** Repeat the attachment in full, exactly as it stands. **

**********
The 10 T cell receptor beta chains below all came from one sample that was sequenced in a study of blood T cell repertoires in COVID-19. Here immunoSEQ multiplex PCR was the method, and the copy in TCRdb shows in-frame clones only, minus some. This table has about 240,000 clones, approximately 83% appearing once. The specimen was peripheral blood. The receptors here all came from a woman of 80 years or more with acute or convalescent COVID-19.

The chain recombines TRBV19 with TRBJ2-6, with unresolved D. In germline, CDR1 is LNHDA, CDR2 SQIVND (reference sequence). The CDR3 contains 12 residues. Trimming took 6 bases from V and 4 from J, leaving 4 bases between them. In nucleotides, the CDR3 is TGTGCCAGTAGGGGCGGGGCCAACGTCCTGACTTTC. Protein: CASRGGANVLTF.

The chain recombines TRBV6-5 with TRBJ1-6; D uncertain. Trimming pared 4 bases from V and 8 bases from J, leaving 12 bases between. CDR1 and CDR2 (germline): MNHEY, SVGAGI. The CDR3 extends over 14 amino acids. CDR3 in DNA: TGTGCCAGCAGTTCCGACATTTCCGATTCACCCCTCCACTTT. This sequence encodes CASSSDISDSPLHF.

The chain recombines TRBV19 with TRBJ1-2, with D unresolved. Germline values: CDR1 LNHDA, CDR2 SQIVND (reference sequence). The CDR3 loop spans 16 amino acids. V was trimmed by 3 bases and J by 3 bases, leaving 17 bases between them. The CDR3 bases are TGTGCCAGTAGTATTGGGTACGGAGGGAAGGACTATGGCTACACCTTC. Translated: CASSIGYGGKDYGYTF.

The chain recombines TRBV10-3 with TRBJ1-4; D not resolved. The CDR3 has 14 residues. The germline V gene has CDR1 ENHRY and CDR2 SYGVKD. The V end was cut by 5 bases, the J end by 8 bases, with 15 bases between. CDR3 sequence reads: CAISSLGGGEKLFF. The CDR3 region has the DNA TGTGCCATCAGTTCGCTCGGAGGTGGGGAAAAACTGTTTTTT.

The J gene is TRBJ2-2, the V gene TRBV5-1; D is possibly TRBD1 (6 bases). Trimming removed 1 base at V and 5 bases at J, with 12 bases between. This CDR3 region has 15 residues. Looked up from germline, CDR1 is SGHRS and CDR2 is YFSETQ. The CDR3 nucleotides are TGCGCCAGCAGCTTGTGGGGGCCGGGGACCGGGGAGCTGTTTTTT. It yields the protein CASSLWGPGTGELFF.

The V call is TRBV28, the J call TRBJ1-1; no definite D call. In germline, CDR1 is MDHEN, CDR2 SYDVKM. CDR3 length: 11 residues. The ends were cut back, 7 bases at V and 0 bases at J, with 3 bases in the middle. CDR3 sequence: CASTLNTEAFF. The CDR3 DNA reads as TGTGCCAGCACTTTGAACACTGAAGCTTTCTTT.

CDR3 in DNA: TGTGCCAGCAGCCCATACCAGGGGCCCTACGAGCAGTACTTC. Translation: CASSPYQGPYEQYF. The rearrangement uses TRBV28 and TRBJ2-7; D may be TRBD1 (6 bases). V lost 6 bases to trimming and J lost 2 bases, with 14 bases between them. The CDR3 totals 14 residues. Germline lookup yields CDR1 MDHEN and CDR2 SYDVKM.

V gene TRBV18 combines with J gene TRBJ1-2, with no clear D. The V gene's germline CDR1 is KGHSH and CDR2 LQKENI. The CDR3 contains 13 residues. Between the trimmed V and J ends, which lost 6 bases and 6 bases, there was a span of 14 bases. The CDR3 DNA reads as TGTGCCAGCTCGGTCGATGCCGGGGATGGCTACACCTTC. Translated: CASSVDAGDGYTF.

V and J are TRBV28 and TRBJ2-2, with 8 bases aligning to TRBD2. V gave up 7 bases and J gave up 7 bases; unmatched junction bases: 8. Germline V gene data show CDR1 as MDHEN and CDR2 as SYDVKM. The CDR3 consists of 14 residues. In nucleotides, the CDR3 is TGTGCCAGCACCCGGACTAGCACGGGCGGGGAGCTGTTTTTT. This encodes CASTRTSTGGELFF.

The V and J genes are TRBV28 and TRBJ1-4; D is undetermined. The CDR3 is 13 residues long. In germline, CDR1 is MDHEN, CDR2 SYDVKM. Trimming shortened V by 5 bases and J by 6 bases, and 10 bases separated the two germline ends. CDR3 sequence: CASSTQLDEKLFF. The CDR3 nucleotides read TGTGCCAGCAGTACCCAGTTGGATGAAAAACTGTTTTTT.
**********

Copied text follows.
The 10 T cell receptor beta chains below all came from one sample that was sequenced in a study of blood T cell repertoires in COVID-19. Here immunoSEQ multiplex PCR was the method, and the copy in TCRdb shows in-frame clones only, minus some. This table has about 240,000 clones, approximately 83% appearing once. The specimen was peripheral blood. The receptors here all came from a woman of 80 years or more with acute or convalescent COVID-19.

The chain recombines TRBV19 with TRBJ2-6, with unresolved D. In germline, CDR1 is LNHDA, CDR2 SQIVND (reference sequence). The CDR3 contains 12 residues. Trimming took 6 bases from V and 4 from J, leaving 4 bases between them. In nucleotides, the CDR3 is TGTGCCAGTAGGGGCGGGGCCAACGTCCTGACTTTC. Protein: CASRGGANVLTF.

The chain recombines TRBV6-5 with TRBJ1-6; D uncertain. Trimming pared 4 bases from V and 8 bases from J, leaving 12 bases between. CDR1 and CDR2 (germline): MNHEY, SVGAGI. The CDR3 extends over 14 amino acids. CDR3 in DNA: TGTGCCAGCAGTTCCGACATTTCCGATTCACCCCTCCACTTT. This sequence encodes CASSSDISDSPLHF.

The chain recombines TRBV19 with TRBJ1-2, with D unresolved. Germline values: CDR1 LNHDA, CDR2 SQIVND (reference sequence). The CDR3 loop spans 16 amino acids. V was trimmed by 3 bases and J by 3 bases, leaving 17 bases between them. The CDR3 bases are TGTGCCAGTAGTATTGGGTACGGAGGGAAGGACTATGGCTACACCTTC. Translated: CASSIGYGGKDYGYTF.

The chain recombines TRBV10-3 with TRBJ1-4; D not resolved. The CDR3 has 14 residues. The germline V gene has CDR1 ENHRY and CDR2 SYGVKD. The V end was cut by 5 bases, the J end by 8 bases, with 15 bases between. CDR3 sequence reads: CAISSLGGGEKLFF. The CDR3 region has the DNA TGTGCCATCAGTTCGCTCGGAGGTGGGGAAAAACTGTTTTTT.

The J gene is TRBJ2-2, the V gene TRBV5-1; D is possibly TRBD1 (6 bases). Trimming removed 1 base at V and 5 bases at J, with 12 bases between. This CDR3 region has 15 residues. Looked up from germline, CDR1 is SGHRS and CDR2 is YFSETQ. The CDR3 nucleotides are TGCGCCAGCAGCTTGTGGGGGCCGGGGACCGGGGAGCTGTTTTTT. It yields the protein CASSLWGPGTGELFF.

The V call is TRBV28, the J call TRBJ1-1; no definite D call. In germline, CDR1 is MDHEN, CDR2 SYDVKM. CDR3 length: 11 residues. The ends were cut back, 7 bases at V and 0 bases at J, with 3 bases in the middle. CDR3 sequence: CASTLNTEAFF. The CDR3 DNA reads as TGTGCCAGCACTTTGAACACTGAAGCTTTCTTT.

CDR3 in DNA: TGTGCCAGCAGCCCATACCAGGGGCCCTACGAGCAGTACTTC. Translation: CASSPYQGPYEQYF. The rearrangement uses TRBV28 and TRBJ2-7; D may be TRBD1 (6 bases). V lost 6 bases to trimming and J lost 2 bases, with 14 bases between them. The CDR3 totals 14 residues. Germline lookup yields CDR1 MDHEN and CDR2 SYDVKM.

V gene TRBV18 combines with J gene TRBJ1-2, with no clear D. The V gene's germline CDR1 is KGHSH and CDR2 LQKENI. The CDR3 contains 13 residues. Between the trimmed V and J ends, which lost 6 bases and 6 bases, there was a span of 14 bases. The CDR3 DNA reads as TGTGCCAGCTCGGTCGATGCCGGGGATGGCTACACCTTC. Translated: CASSVDAGDGYTF.

V and J are TRBV28 and TRBJ2-2, with 8 bases aligning to TRBD2. V gave up 7 bases and J gave up 7 bases; unmatched junction bases: 8. Germline V gene data show CDR1 as MDHEN and CDR2 as SYDVKM. The CDR3 consists of 14 residues. In nucleotides, the CDR3 is TGTGCCAGCACCCGGACTAGCACGGGCGGGGAGCTGTTTTTT. This encodes CASTRTSTGGELFF.

The V and J genes are TRBV28 and TRBJ1-4; D is undetermined. The CDR3 is 13 residues long. In germline, CDR1 is MDHEN, CDR2 SYDVKM. Trimming shortened V by 5 bases and J by 6 bases, and 10 bases separated the two germline ends. CDR3 sequence: CASSTQLDEKLFF. The CDR3 nucleotides read TGTGCCAGCAGTACCCAGTTGGATGAAAAACTGTTTTTT.